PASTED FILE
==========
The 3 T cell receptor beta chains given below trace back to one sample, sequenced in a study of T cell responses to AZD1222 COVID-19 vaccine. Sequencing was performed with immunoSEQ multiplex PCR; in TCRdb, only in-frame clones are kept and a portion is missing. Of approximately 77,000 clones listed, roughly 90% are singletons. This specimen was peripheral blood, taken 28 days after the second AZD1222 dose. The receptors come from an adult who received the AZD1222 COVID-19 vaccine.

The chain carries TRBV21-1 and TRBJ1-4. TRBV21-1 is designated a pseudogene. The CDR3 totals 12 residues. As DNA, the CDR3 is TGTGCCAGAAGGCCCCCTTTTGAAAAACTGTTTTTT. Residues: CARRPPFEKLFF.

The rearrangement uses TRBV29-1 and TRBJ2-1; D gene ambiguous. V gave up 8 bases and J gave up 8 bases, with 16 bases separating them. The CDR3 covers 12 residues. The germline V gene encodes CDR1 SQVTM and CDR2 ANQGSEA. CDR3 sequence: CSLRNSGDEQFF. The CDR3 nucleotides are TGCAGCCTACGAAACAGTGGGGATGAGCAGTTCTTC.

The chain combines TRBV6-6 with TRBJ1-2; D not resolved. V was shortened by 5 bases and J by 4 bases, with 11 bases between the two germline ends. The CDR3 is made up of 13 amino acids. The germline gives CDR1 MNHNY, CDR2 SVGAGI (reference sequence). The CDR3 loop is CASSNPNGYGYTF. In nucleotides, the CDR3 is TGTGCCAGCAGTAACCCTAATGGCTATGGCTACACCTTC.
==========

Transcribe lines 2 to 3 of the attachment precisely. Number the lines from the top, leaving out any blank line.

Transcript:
The chain carries TRBV21-1 and TRBJ1-4. TRBV21-1 is designated a pseudogene. The CDR3 totals 12 residues. As DNA, the CDR3 is TGTGCCAGAAGGCCCCCTTTTGAAAAACTGTTTTTT. Residues: CARRPPFEKLFF.

The rearrangement uses TRBV29-1 and TRBJ2-1; D gene ambiguous. V gave up 8 bases and J gave up 8 bases, with 16 bases separating them. The CDR3 covers 12 residues. The germline V gene encodes CDR1 SQVTM and CDR2 ANQGSEA. CDR3 sequence: CSLRNSGDEQFF. The CDR3 nucleotides are TGCAGCCTACGAAACAGTGGGGATGAGCAGTTCTTC.